Richard III Study Guide (Choose to Continue)


Richard III : Metaphor

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Animal Imagery


In the Henry VI trilogy, Shakespeare’s main use of figurative language was in extended similes in which characters compared their feelings or their situation to some process in nature. For example, in Henry VI part 3, Richard, then Duke of Gloucester, uses the image of an observer looking at a far-off place as a simile for his own desire for the crown, which is still a long way from his grasp:


Like one that stands upon a promontory,

And spies a far-off shore where he would tread,

Wishing his foot were equal with his eye,

And chides the sea that sunders him from thence,

Saying, he'll lade it dry to have his way.

So do I wish the crown, being so far off,

Act 3, scene 2, 135-140


This kind of simile also occurs in Richard III, although with far less frequency. For example, in Act 4, Queen Elizabeth rails against Richard, and the imagery is that of sea and ships:


My tongue should to thy ears not name my boys
Till that my nails were anchored in thine eyes;
And I, in such a desp’rate bay of death,
Like a poor bark, of sails and tackling reft,
Rush all to pieces on thy rocky bosom.

Act 4, scene 4, 254–58


However, although Richard III is the final play in this series of history plays, Shakespeare makes little use of this kind of extended simile. Instead, the dominant imagery of the play is less literary and far more blunt, brief, and earthy: Richard III is frequently compared to or identified with, either in simile or metaphor, animals of various kinds. The point is to convey the notion of Richard assubhuman in his evil and brutality.For example, in an early scene, Lady Anne calls Richard, when he is about to woo her, a “hedgehog” (act 1, scene 2, line 111) and a “toad” (line 171). In the next scene, Queen Margaret refers to Richard as “Thou elvish-mark'd, abortive, rooting hog!” (act 1, scene 3, line 260) and a “poisonous bunch-backed toad” (line 183). When Queen Margaret confronts Richard in Act 4, she describes him using a metaphor of a vile and demonic dog:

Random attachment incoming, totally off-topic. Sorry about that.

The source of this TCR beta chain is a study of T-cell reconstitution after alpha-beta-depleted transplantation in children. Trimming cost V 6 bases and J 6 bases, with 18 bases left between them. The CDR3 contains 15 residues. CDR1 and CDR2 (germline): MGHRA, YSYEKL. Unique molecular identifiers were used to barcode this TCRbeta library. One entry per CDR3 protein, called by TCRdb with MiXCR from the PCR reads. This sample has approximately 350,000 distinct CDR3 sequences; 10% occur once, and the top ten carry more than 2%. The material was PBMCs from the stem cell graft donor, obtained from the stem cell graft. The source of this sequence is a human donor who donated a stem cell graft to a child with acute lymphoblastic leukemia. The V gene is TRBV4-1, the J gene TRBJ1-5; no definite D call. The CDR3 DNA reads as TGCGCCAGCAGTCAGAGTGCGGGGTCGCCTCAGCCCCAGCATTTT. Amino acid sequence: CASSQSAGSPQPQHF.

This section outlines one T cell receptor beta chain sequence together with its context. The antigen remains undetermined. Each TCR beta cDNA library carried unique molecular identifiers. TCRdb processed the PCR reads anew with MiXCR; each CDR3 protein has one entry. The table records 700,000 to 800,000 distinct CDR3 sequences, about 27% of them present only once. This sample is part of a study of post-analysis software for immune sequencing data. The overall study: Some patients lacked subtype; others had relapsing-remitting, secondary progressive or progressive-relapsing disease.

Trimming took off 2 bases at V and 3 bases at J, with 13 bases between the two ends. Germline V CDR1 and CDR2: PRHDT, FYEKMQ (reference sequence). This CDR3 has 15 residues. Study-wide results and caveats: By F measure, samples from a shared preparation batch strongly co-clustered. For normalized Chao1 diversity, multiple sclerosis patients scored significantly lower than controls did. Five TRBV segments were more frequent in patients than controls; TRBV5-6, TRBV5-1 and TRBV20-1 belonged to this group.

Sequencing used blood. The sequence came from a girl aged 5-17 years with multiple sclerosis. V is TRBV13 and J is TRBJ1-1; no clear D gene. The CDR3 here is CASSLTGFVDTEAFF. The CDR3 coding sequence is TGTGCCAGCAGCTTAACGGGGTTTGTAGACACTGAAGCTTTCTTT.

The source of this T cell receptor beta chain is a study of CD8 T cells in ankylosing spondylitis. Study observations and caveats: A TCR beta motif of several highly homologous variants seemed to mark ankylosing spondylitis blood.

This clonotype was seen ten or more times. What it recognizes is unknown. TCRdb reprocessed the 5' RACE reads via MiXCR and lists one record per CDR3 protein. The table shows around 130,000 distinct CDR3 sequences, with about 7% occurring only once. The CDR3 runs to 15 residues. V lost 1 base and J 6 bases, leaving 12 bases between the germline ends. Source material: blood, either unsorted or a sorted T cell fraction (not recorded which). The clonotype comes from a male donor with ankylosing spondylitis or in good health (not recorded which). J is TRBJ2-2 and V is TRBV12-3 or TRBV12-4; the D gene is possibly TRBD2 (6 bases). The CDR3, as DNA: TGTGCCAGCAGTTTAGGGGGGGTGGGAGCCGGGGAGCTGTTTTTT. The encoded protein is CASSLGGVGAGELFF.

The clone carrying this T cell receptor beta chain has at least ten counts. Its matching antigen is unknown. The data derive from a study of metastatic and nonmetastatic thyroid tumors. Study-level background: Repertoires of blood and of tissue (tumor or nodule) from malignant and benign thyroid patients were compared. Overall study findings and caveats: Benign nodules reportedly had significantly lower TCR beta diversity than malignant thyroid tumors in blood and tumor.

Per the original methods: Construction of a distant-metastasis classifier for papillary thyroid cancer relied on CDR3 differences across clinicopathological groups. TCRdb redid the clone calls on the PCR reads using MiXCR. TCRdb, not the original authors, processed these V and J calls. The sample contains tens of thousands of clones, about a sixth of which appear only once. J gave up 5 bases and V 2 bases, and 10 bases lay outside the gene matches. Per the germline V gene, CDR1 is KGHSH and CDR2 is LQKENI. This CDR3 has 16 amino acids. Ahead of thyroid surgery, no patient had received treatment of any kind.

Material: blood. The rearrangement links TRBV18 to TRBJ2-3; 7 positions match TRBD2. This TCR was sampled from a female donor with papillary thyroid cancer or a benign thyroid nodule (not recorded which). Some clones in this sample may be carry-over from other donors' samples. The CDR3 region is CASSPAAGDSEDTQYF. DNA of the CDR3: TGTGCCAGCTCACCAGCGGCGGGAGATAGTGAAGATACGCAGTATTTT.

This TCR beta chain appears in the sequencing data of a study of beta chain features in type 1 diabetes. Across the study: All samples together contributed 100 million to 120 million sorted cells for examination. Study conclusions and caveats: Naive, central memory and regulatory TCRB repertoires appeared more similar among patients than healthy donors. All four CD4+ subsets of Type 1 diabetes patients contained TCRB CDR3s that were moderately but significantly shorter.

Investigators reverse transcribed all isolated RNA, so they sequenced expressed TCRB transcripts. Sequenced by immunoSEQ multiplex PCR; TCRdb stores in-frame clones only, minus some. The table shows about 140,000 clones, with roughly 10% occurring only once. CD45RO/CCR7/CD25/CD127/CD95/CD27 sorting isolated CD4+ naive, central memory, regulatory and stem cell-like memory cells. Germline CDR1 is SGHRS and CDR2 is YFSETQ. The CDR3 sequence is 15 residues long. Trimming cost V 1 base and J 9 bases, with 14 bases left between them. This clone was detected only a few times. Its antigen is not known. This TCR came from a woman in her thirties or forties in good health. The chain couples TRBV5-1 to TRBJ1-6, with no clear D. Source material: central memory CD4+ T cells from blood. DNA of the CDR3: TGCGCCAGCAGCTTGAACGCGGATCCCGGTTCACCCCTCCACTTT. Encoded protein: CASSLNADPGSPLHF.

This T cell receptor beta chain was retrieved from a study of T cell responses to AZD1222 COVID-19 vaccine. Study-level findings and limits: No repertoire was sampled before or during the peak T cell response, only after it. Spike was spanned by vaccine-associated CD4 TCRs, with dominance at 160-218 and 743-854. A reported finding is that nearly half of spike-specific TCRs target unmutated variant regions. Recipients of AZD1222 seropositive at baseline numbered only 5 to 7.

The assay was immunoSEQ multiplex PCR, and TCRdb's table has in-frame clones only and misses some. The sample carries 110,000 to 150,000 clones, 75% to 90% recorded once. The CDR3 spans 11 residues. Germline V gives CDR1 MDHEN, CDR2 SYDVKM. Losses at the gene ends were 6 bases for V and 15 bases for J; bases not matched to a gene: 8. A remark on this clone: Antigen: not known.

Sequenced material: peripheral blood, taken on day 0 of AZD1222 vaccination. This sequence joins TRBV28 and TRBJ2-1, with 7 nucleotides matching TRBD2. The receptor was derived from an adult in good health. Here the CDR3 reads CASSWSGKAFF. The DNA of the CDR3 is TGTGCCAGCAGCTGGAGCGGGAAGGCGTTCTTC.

From forth the kennel of thy womb hath crept
A hellhound that doth hunt us all to death:
That dog, that had his teeth before his eyes,
To worry lambs and lap their gentle blood.

Act 4, scene 4, 56–59


Richard is also compared to a boar, as in this passage spoken by Richmond:


The wretched, bloody, and usurping boar,
That spoil'd your summer fields and fruitful vines,
Swills your warm blood like wash, and makes his trough
In your embowelled bosoms, this foul swine

                    Act 5, scene 2, lines 8–12


This frequent comparison of Richard to a loathsome animal reinforces the effect on the audience of Richard’s evil actions.


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